When I consider the myriad of stars in the heavens, I can’t help but marvel at the power of God. The starry sky is physical evidence that He created worlds without number. When we view the night sky we are literally witnessing the power and majesty of God.
What makes the cosmos even more fascinating is that God wants to share the cosmos with us. He has already done so with Abraham. The scriptures declare that Abraham has received his exaltation, ascended to a throne, and has become a god. What sort of work is Abraham doing in the cosmos? If I had to guess I would say that he is assisting Heavenly Father with the creation and organization of worlds.
If we live righteously and qualify for the redeeming grace of Jesus Christ, we too will enjoy the same opportunities as Abraham. We will become involved in the celestial effort to create and populate worlds without number. When that day comes, alas we will finally know what is going on with those mysterious globular clusters!
A globular cluster (as shown in the above photo) is an ancient, tightly packed, cluster of stars. Long before dinosaurs and ancient life roamed the earth, even before our sun was formed, large groups of stars coalesced and started orbiting our galaxy. Most globular clusters exist in the halo of our galaxy, the bright bulging region extending out from the galactic center.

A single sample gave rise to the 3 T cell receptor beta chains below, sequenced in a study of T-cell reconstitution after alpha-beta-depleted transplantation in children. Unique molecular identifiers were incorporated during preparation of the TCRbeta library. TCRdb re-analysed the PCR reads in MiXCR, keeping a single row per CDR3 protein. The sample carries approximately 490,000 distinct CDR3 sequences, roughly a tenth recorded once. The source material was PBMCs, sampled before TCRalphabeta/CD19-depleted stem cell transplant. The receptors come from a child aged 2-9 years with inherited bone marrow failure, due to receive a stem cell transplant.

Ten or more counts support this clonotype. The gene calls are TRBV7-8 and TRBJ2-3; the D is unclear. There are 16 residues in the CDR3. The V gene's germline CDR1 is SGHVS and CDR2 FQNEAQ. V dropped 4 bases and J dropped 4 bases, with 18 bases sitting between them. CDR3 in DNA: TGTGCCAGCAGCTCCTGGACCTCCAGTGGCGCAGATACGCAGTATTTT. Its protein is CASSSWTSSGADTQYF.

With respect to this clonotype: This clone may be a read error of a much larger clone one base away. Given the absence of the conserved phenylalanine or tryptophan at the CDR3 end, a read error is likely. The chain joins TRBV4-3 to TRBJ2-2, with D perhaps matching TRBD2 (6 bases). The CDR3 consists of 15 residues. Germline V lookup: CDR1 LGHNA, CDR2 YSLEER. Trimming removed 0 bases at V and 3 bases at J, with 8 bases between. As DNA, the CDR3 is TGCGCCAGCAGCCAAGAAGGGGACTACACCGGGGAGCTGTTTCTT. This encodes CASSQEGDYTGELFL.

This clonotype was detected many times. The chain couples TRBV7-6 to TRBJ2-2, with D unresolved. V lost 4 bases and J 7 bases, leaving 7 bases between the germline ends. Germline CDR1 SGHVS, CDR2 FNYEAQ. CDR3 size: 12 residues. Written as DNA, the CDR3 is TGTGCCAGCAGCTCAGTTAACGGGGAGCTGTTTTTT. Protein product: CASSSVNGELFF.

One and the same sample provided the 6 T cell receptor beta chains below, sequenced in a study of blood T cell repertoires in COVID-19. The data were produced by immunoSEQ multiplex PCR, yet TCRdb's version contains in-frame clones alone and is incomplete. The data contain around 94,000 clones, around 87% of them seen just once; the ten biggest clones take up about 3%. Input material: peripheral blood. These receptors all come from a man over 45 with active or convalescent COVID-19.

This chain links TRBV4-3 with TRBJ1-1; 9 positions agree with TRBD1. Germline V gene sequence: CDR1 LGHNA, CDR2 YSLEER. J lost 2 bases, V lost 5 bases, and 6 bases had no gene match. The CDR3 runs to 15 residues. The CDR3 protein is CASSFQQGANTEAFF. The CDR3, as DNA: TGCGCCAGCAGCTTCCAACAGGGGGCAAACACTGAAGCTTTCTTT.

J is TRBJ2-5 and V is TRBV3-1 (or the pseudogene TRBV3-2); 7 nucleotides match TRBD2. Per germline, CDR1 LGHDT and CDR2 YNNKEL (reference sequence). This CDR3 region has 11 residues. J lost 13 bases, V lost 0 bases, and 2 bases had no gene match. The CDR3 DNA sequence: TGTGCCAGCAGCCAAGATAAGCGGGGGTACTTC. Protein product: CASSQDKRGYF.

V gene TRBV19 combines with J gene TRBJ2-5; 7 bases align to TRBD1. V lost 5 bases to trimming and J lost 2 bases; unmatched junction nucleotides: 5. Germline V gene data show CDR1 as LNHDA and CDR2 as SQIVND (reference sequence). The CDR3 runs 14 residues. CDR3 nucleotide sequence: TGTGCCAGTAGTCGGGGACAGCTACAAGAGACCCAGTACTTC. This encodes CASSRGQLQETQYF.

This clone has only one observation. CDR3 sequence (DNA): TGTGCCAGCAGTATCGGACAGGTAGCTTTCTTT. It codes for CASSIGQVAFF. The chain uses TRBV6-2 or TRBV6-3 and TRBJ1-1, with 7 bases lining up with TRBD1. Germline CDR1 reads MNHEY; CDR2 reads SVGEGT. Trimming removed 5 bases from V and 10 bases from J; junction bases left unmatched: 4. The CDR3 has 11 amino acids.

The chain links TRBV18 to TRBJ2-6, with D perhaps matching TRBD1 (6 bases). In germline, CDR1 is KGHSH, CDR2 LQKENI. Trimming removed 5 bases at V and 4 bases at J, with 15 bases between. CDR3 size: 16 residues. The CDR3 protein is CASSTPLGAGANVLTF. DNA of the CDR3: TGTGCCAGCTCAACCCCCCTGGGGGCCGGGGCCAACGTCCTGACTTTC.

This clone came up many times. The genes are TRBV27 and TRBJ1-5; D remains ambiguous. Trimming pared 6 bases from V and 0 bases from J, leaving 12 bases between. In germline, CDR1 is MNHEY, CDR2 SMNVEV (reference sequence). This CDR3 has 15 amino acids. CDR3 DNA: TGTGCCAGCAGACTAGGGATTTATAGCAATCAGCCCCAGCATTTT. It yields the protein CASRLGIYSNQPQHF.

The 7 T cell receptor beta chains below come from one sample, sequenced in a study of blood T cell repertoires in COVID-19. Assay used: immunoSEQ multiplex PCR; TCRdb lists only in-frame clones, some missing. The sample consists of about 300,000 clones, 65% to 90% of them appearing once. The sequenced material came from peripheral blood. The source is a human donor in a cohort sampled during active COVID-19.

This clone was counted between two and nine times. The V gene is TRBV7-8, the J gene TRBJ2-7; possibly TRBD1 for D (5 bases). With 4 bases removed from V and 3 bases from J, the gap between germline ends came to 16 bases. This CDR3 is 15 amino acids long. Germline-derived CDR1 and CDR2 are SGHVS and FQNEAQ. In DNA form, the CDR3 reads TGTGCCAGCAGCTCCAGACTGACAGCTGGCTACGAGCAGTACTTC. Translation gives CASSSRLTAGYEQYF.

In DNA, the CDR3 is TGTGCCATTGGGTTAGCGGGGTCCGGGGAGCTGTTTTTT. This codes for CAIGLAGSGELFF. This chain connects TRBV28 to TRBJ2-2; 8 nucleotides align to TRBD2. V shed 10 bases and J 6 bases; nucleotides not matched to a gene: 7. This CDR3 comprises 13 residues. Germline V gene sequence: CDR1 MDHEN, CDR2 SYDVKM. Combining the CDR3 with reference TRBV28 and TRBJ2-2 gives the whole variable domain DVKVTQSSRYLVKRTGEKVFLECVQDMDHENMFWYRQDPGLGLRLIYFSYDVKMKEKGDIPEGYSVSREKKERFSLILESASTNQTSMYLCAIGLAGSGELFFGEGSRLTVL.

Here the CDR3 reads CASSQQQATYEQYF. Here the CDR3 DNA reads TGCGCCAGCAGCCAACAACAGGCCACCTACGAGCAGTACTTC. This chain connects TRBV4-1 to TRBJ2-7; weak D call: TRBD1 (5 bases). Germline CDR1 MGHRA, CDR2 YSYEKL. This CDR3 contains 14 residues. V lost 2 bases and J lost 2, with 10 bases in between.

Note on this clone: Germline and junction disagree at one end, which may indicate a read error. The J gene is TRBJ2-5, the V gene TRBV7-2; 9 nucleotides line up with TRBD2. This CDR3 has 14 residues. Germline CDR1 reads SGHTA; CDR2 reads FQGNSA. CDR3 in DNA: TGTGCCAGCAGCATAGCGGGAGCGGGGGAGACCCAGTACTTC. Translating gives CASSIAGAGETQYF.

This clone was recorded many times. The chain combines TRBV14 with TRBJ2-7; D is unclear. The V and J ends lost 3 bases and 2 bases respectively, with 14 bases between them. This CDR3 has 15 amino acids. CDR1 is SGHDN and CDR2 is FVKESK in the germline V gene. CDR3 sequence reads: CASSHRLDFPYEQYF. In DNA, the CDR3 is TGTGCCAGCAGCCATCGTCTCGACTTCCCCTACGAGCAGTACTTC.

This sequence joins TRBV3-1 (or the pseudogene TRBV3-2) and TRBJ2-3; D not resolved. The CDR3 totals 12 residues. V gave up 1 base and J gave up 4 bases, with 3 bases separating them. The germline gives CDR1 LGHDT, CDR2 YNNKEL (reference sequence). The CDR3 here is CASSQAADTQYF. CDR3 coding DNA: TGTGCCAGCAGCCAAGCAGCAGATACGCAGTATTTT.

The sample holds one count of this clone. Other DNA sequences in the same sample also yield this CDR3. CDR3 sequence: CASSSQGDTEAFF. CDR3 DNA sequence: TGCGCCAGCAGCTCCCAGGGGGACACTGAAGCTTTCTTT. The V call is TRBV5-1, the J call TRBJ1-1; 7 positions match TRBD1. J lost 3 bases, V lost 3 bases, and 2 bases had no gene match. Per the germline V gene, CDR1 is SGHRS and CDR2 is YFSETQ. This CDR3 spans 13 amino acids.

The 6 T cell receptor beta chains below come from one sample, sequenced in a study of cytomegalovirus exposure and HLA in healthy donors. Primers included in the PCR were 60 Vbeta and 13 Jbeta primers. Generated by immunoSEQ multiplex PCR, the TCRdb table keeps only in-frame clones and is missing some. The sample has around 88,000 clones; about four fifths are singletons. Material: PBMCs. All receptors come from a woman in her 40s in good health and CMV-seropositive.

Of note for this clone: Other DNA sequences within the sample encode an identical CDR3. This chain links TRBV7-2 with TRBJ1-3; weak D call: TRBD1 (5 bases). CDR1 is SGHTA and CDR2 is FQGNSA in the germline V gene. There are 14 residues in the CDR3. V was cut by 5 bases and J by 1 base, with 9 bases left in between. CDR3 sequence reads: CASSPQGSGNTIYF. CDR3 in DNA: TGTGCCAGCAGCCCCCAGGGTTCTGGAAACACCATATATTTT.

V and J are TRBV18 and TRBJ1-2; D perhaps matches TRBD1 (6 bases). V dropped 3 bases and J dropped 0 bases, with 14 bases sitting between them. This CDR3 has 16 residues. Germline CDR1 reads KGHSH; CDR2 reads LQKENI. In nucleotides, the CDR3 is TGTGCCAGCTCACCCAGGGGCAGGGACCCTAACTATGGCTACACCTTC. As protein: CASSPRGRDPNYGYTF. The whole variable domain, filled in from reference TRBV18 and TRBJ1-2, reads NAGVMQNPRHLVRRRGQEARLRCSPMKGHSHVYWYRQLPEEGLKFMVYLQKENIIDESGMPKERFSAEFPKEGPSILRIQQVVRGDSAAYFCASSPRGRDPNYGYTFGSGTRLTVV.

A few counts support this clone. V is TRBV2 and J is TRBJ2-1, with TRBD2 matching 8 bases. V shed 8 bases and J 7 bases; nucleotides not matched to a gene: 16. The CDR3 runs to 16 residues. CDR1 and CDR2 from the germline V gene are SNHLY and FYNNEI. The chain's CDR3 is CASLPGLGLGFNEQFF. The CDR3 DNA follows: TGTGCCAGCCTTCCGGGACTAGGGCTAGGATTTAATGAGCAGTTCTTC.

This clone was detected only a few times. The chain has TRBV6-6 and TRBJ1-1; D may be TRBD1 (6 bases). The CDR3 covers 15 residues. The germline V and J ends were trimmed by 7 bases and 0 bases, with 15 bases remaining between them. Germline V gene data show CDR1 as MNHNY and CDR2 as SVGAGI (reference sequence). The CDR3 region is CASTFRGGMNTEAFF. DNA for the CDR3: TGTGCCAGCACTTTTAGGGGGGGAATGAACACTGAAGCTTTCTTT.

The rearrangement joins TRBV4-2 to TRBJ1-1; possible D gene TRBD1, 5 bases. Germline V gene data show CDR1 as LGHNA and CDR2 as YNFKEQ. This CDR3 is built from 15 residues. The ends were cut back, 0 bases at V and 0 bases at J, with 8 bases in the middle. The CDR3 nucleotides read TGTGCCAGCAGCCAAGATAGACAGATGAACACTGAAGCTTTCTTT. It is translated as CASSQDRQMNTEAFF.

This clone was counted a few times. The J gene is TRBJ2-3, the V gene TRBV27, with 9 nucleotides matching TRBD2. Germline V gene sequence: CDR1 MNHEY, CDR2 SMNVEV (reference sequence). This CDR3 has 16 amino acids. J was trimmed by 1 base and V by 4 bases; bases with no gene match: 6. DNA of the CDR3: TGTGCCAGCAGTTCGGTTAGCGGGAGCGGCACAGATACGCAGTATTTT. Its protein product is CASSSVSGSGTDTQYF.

Surprisingly there are relatively few globular clusters in our galaxy, only about 200 known to date; yet these clusters contain innumerable stars. Each contains millions of stars so densely packed that the “night” sky would always be bright if our earth was placed within one. Interestingly, however, they contain very few planetary systems because they have low metallic concentrations, and extreme gravitational forces from passing stars would rip planetary systems apart.
So what in the world is going on in these clusters? What purpose do they serve? The scriptures tell us that every space in the cosmos contains a kingdom. What kingdom(s) exists in these mysterious regions of our galaxy, then? Are they mortal-telestial, immortal-telestial, terrestrial, or celestial kingdoms? They hardly seem like ideal zones for mortal-telestial planets. If they are inhabited regions, it would seem that only exalted beings could exist in them, likely on worlds that look to us like stars because they have been celestialized into “seas of glass”.